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Regional Economic Update

Regional Economy Continues to Pick Up Steam

May 3, 2010 | Update in PDF PDF

Economic conditions have firmed up in Texas over the past six weeks, and new data and anecdotal evidence suggest that a recovery is under way in the state. Texas payroll employment is growing at a modest pace, and the Texas Business-Cycle Index has increased for three consecutive months. Factory output is expanding, residential real estate is firming up, and retail sales and exports are rising. The Texas Leading Index continues to show gains, consistent with gradual improvement.

However, risks to the recovery remain. Improvement in the residential real estate market continues to be buoyed by the homebuyer tax credit, which expired on April 30. The commercial real estate sector remains weak and is unlikely to see a significant turnaround for some time.

Economic Activity Expanding
The state’s business-cycle index, which tracks movements in employment, the unemployment rate and state GDP, rose 1.5 percent (annualized) in March. The increase marked the third consecutive month of positive growth in the index, signaling that the state’s economy is in recovery (Chart 1).

Labor Market Firms Up
Texas employers continued to expand their payrolls in March, adding 8,200 jobs. This increase puts first quarter job growth at 1 percent (annualized), twice the nation’s increase of 0.5 percent (Chart 2). Job gains were widespread across industries in the first quarter (Chart 3).

The Texas unemployment rate has held steady at 8.2 percent for five straight months and remains below the national average of 9.7 percent. Unemployment claims continue to decline, however, and currently are at their lowest level since late 2008, suggesting that the unemployment rate is near or at its high point.

Residential Real Estate Sees Continued Improvement
Boosted by the first-time homebuyer tax credit, affordable home prices and relatively low mortgage rates, existing-home sales climbed 10.9 percent in March and are 12.5 percent above year-ago levels. Sales activity is strong across all major metros.

While the continued strength in sales is encouraging, it is likely that growth in home sales will pause in a few months with the expiration of the tax credit. As long as a binding sales contract was signed by April 30, a home purchase completed by June 30 will qualify.

Single-family housing permits and contract values bottomed out in spring 2009 and have been rising strongly since. Single-family contract values rose 1.8 percent in March and are up 54 percent from their levels a year ago. Single-family permits were up 43 percent in March from year-earlier levels. The sharp rise suggests that homebuilders ramped up construction in hopes of sales and closing before the expiration of the tax credit.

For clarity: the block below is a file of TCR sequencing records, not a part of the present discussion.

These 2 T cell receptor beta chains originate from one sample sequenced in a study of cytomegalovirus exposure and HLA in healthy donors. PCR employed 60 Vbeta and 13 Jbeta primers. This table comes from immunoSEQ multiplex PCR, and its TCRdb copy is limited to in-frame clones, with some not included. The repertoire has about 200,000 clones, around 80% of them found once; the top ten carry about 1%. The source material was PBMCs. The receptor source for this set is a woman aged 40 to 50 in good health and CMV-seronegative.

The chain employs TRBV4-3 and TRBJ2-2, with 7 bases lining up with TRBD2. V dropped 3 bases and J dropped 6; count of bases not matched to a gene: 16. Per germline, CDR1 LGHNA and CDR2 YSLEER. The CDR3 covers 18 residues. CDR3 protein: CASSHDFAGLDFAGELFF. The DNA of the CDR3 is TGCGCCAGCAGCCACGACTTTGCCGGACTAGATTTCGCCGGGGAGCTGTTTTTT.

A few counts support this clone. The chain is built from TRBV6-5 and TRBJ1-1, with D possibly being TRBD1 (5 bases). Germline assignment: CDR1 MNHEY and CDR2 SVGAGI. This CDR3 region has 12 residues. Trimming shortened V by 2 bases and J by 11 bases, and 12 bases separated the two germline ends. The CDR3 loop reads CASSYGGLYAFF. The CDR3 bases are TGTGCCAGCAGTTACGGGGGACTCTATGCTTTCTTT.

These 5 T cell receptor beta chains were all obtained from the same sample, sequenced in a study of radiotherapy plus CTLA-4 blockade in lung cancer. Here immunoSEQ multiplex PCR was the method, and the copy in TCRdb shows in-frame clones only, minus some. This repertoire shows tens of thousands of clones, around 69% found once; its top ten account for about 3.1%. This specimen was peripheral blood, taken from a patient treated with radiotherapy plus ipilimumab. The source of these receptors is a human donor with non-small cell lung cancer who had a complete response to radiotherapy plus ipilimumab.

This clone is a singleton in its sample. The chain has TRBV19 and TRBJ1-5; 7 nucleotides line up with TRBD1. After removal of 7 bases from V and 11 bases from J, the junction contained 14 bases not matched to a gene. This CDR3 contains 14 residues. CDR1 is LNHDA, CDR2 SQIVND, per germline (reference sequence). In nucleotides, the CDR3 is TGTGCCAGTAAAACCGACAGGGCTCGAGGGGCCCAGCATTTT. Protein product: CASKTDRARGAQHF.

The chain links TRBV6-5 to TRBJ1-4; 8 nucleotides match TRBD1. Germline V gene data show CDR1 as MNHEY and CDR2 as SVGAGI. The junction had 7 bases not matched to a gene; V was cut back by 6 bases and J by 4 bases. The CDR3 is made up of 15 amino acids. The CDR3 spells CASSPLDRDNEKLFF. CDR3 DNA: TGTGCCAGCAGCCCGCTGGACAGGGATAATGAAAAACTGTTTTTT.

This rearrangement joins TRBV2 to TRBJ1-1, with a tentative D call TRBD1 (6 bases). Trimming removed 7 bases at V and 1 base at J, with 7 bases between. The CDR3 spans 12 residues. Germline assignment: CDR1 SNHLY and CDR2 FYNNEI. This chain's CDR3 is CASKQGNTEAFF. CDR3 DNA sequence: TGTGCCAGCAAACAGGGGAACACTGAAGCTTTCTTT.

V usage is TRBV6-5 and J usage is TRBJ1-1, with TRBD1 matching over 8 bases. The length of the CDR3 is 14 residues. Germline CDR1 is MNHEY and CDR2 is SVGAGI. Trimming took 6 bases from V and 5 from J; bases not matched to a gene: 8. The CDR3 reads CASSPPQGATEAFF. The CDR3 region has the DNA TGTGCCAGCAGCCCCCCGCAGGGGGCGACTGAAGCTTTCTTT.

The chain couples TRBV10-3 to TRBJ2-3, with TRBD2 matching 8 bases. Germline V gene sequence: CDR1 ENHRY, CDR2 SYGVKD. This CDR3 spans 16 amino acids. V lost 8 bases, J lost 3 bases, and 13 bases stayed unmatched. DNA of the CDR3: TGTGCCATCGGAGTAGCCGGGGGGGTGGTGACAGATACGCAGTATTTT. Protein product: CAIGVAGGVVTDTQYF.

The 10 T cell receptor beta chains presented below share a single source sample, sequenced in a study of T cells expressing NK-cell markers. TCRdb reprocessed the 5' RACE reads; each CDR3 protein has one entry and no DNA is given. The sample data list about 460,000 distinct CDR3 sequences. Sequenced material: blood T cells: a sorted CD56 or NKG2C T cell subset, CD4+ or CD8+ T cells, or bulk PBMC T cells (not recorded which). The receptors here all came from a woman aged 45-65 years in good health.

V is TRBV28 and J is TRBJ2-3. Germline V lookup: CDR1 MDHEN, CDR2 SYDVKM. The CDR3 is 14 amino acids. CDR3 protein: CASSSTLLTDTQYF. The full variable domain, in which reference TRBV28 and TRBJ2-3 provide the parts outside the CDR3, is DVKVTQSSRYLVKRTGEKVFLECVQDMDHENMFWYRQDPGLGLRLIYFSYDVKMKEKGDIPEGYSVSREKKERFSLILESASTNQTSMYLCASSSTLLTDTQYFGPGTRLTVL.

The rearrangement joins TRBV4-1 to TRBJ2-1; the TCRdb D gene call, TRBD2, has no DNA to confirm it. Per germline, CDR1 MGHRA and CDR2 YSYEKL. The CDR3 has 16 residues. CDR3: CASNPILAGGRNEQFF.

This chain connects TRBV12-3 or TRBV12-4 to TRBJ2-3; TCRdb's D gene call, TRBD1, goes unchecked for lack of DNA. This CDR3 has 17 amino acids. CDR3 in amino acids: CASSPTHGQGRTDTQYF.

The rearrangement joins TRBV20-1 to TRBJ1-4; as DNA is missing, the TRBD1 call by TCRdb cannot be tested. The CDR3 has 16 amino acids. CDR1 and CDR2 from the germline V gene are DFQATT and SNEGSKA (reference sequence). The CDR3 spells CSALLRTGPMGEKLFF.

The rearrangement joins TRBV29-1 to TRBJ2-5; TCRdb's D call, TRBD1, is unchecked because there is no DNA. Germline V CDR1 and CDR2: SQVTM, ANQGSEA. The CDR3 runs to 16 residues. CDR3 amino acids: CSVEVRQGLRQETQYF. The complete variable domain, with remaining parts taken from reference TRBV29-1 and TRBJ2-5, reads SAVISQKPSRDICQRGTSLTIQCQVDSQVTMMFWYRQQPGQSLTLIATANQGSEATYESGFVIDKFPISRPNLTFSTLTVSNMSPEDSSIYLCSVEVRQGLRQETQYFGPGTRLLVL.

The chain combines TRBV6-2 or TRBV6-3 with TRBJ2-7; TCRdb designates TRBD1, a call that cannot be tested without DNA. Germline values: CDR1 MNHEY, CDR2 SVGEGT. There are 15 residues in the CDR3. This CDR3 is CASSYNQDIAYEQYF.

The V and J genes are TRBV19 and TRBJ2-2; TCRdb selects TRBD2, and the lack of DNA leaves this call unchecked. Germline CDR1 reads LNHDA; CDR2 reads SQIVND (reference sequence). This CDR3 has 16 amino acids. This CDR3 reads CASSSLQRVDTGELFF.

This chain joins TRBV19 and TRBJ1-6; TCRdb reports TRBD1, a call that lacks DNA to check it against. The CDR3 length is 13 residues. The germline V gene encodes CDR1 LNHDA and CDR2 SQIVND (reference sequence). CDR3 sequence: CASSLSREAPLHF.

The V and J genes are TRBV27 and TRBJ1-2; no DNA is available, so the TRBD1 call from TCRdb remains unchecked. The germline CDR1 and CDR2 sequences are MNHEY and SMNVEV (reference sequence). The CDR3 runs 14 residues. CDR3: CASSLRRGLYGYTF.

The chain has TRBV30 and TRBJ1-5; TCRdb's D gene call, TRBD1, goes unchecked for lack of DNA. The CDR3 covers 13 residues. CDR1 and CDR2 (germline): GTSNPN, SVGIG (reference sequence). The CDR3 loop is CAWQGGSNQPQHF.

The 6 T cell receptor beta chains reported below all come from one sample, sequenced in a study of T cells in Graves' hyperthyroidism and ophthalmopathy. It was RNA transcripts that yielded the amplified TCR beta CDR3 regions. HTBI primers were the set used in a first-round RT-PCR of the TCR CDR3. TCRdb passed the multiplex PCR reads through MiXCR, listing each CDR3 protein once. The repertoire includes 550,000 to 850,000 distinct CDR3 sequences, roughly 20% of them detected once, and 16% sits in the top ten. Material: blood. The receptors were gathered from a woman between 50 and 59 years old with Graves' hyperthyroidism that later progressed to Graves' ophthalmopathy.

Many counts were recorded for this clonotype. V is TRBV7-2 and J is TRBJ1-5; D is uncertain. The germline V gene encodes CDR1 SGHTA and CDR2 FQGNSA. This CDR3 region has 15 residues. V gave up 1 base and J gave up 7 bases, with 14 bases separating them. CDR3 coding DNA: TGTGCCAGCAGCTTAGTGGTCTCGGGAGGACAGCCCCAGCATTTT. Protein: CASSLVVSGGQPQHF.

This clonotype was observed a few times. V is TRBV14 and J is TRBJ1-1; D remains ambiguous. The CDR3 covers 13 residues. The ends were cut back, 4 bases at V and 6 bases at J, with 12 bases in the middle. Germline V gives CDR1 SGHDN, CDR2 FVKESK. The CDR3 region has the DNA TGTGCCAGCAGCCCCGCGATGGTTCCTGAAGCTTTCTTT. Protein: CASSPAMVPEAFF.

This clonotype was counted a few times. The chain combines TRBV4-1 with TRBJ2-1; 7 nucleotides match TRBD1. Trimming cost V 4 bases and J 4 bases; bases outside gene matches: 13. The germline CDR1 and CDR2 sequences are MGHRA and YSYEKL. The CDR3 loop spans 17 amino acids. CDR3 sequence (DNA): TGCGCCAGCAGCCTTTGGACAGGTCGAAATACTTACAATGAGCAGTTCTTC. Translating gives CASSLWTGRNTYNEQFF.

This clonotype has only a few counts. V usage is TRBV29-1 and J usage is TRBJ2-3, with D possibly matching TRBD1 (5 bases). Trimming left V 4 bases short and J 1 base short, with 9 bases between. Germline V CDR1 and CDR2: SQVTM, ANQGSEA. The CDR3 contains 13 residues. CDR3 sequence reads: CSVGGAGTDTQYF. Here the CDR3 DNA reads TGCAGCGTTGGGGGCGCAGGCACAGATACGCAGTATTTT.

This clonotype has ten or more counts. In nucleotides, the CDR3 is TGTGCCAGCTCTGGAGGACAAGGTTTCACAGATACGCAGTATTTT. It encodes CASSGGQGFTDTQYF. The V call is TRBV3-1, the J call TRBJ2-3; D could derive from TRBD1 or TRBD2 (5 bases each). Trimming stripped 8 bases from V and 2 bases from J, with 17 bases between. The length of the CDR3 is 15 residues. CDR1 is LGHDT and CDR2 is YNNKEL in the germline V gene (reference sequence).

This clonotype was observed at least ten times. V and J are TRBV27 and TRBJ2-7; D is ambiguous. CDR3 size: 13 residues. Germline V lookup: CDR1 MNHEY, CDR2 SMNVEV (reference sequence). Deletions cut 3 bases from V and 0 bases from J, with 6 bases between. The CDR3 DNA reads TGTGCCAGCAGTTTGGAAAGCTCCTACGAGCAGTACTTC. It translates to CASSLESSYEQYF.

Commercial Real Estate May Be Nearing Bottom
Recent anecdotal reports suggest that the commercial real estate sector may be nearing bottom. In the April Beige Book, contacts noted that lower rental rates have spurred leasing activity in the office, apartment and industrial markets. While absorption has improved, contacts do not expect construction to pick up any time soon. Building activity continued to decline in March, and contract values for office buildings, warehouses and hotels were down significantly compared with year-ago levels.

On the investment side, business contacts note that property sales activity remains at a low level but is slowly ticking up.

Retail Sales Surge
Texas real retail sales grew a solid 9.7 percent (annualized) in February, marking the eighth straight month of growth. After falling steeply, Texas sales began recovering in spring 2009 and currently are above year-ago levels (Chart 4). Increases in sales reflect improved consumer confidence.

Manufacturing Activity Rebounds
The April Texas Manufacturing Outlook Survey confirmed that the state’s manufacturing sector is rebounding after a prolonged decline. The survey’s production index expanded for the sixth straight month and rose to its highest level since mid-2007. Other survey indexes such as new orders and shipments, although volatile from month to month, have been positive for two consecutive months, signaling moderate growth in the sector. Business sentiment in the sector has also improved, with the survey’s business activity and company outlook indexes rising sharply in both March and April.

Exports Are Rising
Aided by the falling dollar and a pickup in global demand, real Texas exports climbed 7.6 percent in February, following an increase of 20.3 percent in the second half of 2009. Anecdotal reports from the April Beige Book confirm this increase, with transportation service contacts in cargo, rail and intermodal trade noting continued improvement in demand.

Conclusion and Outlook

The Texas Leading Index rose 1 percent in February and has increased 12.5 percent since its March 2009 low (Chart 5). Most components of the Leading Index have ticked up since December, reflecting broad-based improvements in the regional economy. Continued strength in this index suggests Texas will likely see modest employment growth between 1.5 and 2.5 percent this year.

—Mike Nicholson and Laila Assanie

About the Authors

Nicholson is a research analyst and Assanie is an associate economist in the Research Department at the Federal Reserve Bank of Dallas.

 

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